Two-way switch, existing installation

I did my second Shelly installation in my living room.
In this room I have 2 switches at either side of the room to control 2 lights, so two sets of 2-way switches (a.k.a. 3-way or hotel-switch).

Since I cannot pull any extra wires to either switches or to the lights, I have to do with what’s already there.
Luckily, at both locations I had access to permanent Live and Neutral, so I only need to take care of the switches and the output.

There’s multiple ways you can get this to work:.

Using buttons

The easiest setup would be to replace the switches with buttons (momentary switches).
Install a Shelly 2.5 at the final switch and use the switch wires to send the signal for each button.
Use a Wago to combine these wires with the wires connected to the matching buttons on the other side and run a wire to SW1 and SW2 respectively.

Wiring double 2-way momentary switch (buttons) with a Shelly 2.5
Wiring double 2-way momentary switch (buttons) with a Shelly 2.5
Shelly 2.5 and Shelly i3

You could also install a Shelly i3 behind the first switch, using 2 of its 3 inputs.
Install a Shelly2.5 behind the final switch and connect the switches/buttons to SW1 and SW2.
Use the Actions menu on the Shelly i3 to toggle the outputs on the Shelly 2.5 using the HTTP REST API.
I.e., to toggle O1 use the following URL http://<IP_of_Shelly_2.5>/relay/0?turn=toggle

Using two Shelly 2.5’s

There are also two methods that use two Shelly 2.5’s. Depending on how much room you have to install the Shelly’s, you may pick one or the other.
The first method is also useful if you don’t have Neutral available at the final switch.

I started with the first method but eventually redid the installation because I had the space and prefered to keep the 2 Shelly’s apart to give them some breathing room and keep the temperatures lower.

Both at the end

First, you could install both Shelly 2.5’s at the final switch.

Since I have two 2-way switches, I have 4 wires running between both locations (two times two switch wires).
Using one set of two wires to carry Live and Neutral, I can power one or both Shelly’s. The other two wires are connected to the two switches and SW1/SW2 of the first Shelly.

I then powered the 2nd Shelly from the wires present at the final switch (but could’ve used the previously repurposed switch wires).
The two switches at this side are then connected to SW1/SW2 on the 2nd Shelly, matching the order on the other Shelly.

I then use the HTTP REST API again to have the first Shelly control the outputs of the 2nd one.

Note: Instead of matching O1 and O2 of one Shelly with a light each, you could also match each Shelly with a certain light.
So you’d connect the switches controlling the same light to the same Shelly instead of the same SW#.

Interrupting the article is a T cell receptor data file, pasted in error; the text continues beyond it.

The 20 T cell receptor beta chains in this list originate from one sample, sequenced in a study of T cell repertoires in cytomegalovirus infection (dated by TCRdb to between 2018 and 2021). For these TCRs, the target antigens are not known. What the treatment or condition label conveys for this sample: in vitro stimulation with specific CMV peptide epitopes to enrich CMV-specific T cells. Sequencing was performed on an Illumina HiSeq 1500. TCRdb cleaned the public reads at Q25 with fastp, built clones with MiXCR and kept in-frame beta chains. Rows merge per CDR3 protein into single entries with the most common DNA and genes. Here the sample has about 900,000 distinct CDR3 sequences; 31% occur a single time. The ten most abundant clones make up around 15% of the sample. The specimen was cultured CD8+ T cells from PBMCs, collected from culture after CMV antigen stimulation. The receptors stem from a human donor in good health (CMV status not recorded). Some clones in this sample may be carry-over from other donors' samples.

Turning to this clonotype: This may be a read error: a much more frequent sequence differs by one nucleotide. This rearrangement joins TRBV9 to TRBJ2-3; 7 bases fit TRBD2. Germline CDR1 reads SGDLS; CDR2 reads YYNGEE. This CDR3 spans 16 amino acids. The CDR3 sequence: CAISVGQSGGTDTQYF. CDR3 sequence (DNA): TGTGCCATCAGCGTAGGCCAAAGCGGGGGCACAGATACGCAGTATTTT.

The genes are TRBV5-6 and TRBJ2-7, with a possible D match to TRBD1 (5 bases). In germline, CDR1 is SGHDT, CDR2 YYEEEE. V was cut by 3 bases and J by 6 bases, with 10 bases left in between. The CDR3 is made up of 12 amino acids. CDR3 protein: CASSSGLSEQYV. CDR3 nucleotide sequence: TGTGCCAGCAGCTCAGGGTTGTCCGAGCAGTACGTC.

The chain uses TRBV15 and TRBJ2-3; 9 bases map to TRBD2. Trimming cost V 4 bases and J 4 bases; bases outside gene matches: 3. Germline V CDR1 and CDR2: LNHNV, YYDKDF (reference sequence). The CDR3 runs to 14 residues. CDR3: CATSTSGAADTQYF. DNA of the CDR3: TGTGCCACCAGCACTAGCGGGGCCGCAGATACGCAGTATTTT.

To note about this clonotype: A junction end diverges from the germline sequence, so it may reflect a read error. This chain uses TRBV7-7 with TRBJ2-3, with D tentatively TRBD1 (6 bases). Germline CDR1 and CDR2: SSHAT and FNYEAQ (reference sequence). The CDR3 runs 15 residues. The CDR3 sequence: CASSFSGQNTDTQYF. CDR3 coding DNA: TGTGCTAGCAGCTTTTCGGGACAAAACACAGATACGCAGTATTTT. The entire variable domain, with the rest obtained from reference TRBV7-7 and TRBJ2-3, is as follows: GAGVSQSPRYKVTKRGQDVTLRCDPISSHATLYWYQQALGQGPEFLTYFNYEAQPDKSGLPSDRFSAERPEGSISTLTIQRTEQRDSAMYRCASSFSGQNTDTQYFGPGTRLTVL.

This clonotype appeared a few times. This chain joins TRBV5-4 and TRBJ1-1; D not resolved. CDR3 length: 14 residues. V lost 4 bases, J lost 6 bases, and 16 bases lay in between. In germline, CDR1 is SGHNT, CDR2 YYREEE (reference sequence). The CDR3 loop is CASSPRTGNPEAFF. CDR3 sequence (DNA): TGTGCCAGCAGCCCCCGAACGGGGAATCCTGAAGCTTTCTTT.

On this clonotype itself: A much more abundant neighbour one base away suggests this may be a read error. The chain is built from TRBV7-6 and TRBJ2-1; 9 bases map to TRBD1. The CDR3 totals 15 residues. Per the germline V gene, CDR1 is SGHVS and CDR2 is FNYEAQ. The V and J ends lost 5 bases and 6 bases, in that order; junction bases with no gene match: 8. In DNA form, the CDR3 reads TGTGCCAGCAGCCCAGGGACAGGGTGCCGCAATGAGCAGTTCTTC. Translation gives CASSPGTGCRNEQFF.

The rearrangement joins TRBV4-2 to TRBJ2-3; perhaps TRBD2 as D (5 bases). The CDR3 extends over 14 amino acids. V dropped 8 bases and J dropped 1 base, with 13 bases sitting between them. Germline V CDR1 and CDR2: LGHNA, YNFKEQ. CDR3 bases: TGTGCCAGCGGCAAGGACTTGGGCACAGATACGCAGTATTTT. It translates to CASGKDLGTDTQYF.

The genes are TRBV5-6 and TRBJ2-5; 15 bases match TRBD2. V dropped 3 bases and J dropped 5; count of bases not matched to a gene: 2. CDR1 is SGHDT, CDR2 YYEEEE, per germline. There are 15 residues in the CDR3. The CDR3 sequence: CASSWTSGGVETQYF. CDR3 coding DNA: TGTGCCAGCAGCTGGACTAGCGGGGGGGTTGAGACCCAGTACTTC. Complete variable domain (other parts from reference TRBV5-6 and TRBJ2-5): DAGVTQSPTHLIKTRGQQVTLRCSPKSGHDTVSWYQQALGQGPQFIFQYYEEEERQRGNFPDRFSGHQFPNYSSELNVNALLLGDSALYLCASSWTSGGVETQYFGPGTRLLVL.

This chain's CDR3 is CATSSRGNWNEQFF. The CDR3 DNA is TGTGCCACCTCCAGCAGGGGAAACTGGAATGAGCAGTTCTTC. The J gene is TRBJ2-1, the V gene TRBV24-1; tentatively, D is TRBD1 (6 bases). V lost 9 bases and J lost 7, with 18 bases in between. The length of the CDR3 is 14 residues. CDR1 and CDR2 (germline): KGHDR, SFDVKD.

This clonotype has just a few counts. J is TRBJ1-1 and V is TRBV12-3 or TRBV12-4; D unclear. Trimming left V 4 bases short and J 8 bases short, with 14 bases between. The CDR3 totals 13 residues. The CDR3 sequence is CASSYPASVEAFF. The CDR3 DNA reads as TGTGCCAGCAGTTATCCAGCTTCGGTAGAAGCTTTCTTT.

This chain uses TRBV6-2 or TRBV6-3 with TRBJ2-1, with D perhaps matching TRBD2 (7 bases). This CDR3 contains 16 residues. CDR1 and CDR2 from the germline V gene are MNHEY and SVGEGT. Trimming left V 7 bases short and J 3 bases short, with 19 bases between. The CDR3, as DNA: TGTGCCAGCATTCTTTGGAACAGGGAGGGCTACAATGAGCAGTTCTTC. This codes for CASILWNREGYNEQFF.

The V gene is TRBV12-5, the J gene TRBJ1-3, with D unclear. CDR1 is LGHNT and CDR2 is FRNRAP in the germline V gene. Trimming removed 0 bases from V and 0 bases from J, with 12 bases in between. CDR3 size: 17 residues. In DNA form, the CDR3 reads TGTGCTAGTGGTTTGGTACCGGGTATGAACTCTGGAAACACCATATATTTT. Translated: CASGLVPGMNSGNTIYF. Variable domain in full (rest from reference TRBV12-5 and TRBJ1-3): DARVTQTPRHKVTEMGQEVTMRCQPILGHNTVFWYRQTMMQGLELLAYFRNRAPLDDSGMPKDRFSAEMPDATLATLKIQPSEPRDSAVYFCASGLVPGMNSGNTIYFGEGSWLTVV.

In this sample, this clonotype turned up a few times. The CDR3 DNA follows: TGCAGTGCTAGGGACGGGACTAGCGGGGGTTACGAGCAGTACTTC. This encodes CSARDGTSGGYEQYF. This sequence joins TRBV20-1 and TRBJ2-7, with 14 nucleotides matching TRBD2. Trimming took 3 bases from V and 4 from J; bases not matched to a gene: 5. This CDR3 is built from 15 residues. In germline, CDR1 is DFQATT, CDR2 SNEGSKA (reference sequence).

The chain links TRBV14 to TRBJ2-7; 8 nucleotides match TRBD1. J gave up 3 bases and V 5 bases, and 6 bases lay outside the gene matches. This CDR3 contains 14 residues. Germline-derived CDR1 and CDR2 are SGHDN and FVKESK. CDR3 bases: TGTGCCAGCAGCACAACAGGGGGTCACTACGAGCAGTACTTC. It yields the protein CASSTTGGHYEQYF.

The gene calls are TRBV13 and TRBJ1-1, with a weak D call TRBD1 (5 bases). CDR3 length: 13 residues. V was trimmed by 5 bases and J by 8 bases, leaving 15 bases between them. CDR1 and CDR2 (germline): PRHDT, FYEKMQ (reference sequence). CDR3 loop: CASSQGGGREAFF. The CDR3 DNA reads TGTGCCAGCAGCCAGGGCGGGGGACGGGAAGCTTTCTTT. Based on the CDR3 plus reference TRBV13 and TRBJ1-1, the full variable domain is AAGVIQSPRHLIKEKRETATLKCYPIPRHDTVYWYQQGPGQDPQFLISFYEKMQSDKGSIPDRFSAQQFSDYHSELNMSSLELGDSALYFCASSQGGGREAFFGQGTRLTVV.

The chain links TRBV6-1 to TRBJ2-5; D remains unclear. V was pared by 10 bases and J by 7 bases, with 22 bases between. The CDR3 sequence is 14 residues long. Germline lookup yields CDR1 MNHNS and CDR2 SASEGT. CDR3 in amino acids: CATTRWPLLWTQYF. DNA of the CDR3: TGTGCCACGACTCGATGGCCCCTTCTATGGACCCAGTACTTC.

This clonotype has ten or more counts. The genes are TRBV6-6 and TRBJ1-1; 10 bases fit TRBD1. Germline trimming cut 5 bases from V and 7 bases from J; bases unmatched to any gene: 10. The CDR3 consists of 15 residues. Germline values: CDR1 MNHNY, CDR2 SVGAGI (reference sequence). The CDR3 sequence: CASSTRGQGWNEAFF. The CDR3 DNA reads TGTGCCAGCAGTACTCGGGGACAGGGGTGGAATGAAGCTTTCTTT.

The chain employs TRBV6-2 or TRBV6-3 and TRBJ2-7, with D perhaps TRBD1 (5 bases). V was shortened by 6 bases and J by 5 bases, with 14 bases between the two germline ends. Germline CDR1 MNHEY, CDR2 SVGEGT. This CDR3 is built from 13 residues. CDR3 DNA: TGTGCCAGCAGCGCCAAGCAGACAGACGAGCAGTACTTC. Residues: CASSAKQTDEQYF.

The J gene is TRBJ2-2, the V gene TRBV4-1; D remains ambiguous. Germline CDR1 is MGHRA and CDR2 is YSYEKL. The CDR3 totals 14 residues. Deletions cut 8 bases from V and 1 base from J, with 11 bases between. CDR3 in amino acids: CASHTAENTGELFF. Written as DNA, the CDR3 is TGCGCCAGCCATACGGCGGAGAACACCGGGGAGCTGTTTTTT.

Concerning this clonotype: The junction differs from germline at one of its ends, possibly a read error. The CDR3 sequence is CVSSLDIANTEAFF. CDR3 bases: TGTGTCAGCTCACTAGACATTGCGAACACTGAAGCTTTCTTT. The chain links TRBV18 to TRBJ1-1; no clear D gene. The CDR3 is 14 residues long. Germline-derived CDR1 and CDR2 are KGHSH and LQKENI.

In this scenario, use O1 for the output and setup an action for SW2 to toggle O1 using localhost as target.

Note2: You can set a relay to Detached mode if it’s not linked to an output, so that it doesn’t “click” when you toggle the connected switch. The call to the API will still be executed.

Each at a switch

I finally chose this setup instead, because it’s less cramped and leaves more breathing room for the Shelly’s.

This installation is basically the same as when using an i3.
If you have Live and Neutral available at both switch locations, you don’t even need to repurpose any wires.

Wiring double 2-way switch with two Shelly 2.5's
Wiring double 2-way switch with two Shelly 2.5’s
Wiring double 2-way switch with Shelly 2.5 and Shelly i3
Wiring double 2-way switch with Shelly 2.5 and Shelly i3


The devices by Shelly/Allterco are affordable and flexible.
They already have quite a big collection of useful and I’m certain many more awesome devices will follow.

I wrote this article when I installed one Shelly 1PM and two Shelly 2.5’s (double 2-way setup).
Writing this, I actually realised it might be a good idea to replace one of the 2.5’s by a Shelly i3 :P

By the time I published this article, I already upgraded my installation with 2 more Shelly 1PM (front door and back door lighting), 3 Shelly H&T and 2 Shelly Door/Window 2.
I’m definitely adding more devices in the future :)

I also integrated my Shelly’s in Home Assistant, together with some other devices in my network, and am using Node-RED to build automations.
Since the Shelly firmware 1.8 update had some breaking changes to the CoAP implementation, the ShellyForHASS plugin is currently broken. So if you want to use this plugin as well (instead of using e.g. MQTT), you’ll currently have to stick with or downgrade to the v1.7 until a new update of the plugin is rolled out.
The people behind ShellyForHASS are working hard to push a working update out as soon as possible.

The support group on Facebook is awesome.
You have Shelly enthusiasts but also Shelly employees answering just about any question you may have.
Also keep an eye on this FB group if you want to stay up-to-date on the latest updates on Shelly, the owner is very active and updates are often posted on FB first.

Update 2020-08-26

  • Added schematic for wiring two-way switch using buttons and one Shelly 2.5
  • Added schematic for wiring two-way switch using Shelly i3 and Shelly 2.5

Update 2020-09-12

  • ShellyForHASS update is now out of beta and supports Shelly firmware v1.8.x